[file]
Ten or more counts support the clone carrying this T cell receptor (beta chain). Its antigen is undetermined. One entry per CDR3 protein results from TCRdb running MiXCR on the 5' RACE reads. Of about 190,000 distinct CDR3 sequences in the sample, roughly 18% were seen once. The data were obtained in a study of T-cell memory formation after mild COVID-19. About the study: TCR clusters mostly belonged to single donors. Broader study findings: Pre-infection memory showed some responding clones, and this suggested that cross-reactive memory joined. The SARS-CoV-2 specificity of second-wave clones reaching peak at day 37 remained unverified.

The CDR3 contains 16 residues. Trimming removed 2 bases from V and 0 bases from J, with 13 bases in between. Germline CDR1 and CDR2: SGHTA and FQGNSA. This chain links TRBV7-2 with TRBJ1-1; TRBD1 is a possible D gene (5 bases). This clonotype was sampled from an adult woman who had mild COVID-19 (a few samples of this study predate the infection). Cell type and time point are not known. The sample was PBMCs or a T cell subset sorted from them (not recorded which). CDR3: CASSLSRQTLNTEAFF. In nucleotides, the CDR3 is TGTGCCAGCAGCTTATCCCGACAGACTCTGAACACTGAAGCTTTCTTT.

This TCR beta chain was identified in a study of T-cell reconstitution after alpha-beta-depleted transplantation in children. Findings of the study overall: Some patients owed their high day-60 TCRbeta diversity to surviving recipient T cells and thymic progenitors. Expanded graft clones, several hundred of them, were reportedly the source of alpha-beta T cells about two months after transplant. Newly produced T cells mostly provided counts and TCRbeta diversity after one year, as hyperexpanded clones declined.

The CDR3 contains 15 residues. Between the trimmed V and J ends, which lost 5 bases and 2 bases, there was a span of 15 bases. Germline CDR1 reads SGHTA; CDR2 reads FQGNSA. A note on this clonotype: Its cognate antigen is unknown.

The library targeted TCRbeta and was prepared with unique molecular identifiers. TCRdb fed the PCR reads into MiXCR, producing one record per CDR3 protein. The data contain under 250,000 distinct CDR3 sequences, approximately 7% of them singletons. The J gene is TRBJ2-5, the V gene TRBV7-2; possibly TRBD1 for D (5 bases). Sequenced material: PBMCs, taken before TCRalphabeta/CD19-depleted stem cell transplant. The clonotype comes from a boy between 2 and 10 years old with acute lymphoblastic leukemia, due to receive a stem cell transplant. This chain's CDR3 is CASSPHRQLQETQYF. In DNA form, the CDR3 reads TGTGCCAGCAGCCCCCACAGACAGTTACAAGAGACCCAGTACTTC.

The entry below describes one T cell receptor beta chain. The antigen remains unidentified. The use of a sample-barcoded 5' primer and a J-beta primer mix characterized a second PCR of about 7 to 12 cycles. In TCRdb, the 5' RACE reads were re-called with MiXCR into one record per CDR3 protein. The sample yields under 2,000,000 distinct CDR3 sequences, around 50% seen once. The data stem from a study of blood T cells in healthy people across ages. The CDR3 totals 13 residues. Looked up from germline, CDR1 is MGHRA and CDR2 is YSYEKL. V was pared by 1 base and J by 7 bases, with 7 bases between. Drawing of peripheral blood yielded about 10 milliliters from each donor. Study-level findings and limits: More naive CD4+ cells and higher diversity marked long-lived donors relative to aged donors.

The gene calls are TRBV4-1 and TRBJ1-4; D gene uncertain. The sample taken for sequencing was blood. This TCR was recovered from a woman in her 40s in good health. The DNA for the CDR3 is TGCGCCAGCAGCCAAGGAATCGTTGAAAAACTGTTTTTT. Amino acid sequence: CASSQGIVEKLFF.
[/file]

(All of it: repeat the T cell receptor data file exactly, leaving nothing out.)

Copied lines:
Ten or more counts support the clone carrying this T cell receptor (beta chain). Its antigen is undetermined. One entry per CDR3 protein results from TCRdb running MiXCR on the 5' RACE reads. Of about 190,000 distinct CDR3 sequences in the sample, roughly 18% were seen once. The data were obtained in a study of T-cell memory formation after mild COVID-19. About the study: TCR clusters mostly belonged to single donors. Broader study findings: Pre-infection memory showed some responding clones, and this suggested that cross-reactive memory joined. The SARS-CoV-2 specificity of second-wave clones reaching peak at day 37 remained unverified.

The CDR3 contains 16 residues. Trimming removed 2 bases from V and 0 bases from J, with 13 bases in between. Germline CDR1 and CDR2: SGHTA and FQGNSA. This chain links TRBV7-2 with TRBJ1-1; TRBD1 is a possible D gene (5 bases). This clonotype was sampled from an adult woman who had mild COVID-19 (a few samples of this study predate the infection). Cell type and time point are not known. The sample was PBMCs or a T cell subset sorted from them (not recorded which). CDR3: CASSLSRQTLNTEAFF. In nucleotides, the CDR3 is TGTGCCAGCAGCTTATCCCGACAGACTCTGAACACTGAAGCTTTCTTT.

This TCR beta chain was identified in a study of T-cell reconstitution after alpha-beta-depleted transplantation in children. Findings of the study overall: Some patients owed their high day-60 TCRbeta diversity to surviving recipient T cells and thymic progenitors. Expanded graft clones, several hundred of them, were reportedly the source of alpha-beta T cells about two months after transplant. Newly produced T cells mostly provided counts and TCRbeta diversity after one year, as hyperexpanded clones declined.

The CDR3 contains 15 residues. Between the trimmed V and J ends, which lost 5 bases and 2 bases, there was a span of 15 bases. Germline CDR1 reads SGHTA; CDR2 reads FQGNSA. A note on this clonotype: Its cognate antigen is unknown.

The library targeted TCRbeta and was prepared with unique molecular identifiers. TCRdb fed the PCR reads into MiXCR, producing one record per CDR3 protein. The data contain under 250,000 distinct CDR3 sequences, approximately 7% of them singletons. The J gene is TRBJ2-5, the V gene TRBV7-2; possibly TRBD1 for D (5 bases). Sequenced material: PBMCs, taken before TCRalphabeta/CD19-depleted stem cell transplant. The clonotype comes from a boy between 2 and 10 years old with acute lymphoblastic leukemia, due to receive a stem cell transplant. This chain's CDR3 is CASSPHRQLQETQYF. In DNA form, the CDR3 reads TGTGCCAGCAGCCCCCACAGACAGTTACAAGAGACCCAGTACTTC.

The entry below describes one T cell receptor beta chain. The antigen remains unidentified. The use of a sample-barcoded 5' primer and a J-beta primer mix characterized a second PCR of about 7 to 12 cycles. In TCRdb, the 5' RACE reads were re-called with MiXCR into one record per CDR3 protein. The sample yields under 2,000,000 distinct CDR3 sequences, around 50% seen once. The data stem from a study of blood T cells in healthy people across ages. The CDR3 totals 13 residues. Looked up from germline, CDR1 is MGHRA and CDR2 is YSYEKL. V was pared by 1 base and J by 7 bases, with 7 bases between. Drawing of peripheral blood yielded about 10 milliliters from each donor. Study-level findings and limits: More naive CD4+ cells and higher diversity marked long-lived donors relative to aged donors.

The gene calls are TRBV4-1 and TRBJ1-4; D gene uncertain. The sample taken for sequencing was blood. This TCR was recovered from a woman in her 40s in good health. The DNA for the CDR3 is TGCGCCAGCAGCCAAGGAATCGTTGAAAAACTGTTTTTT. Amino acid sequence: CASSQGIVEKLFF.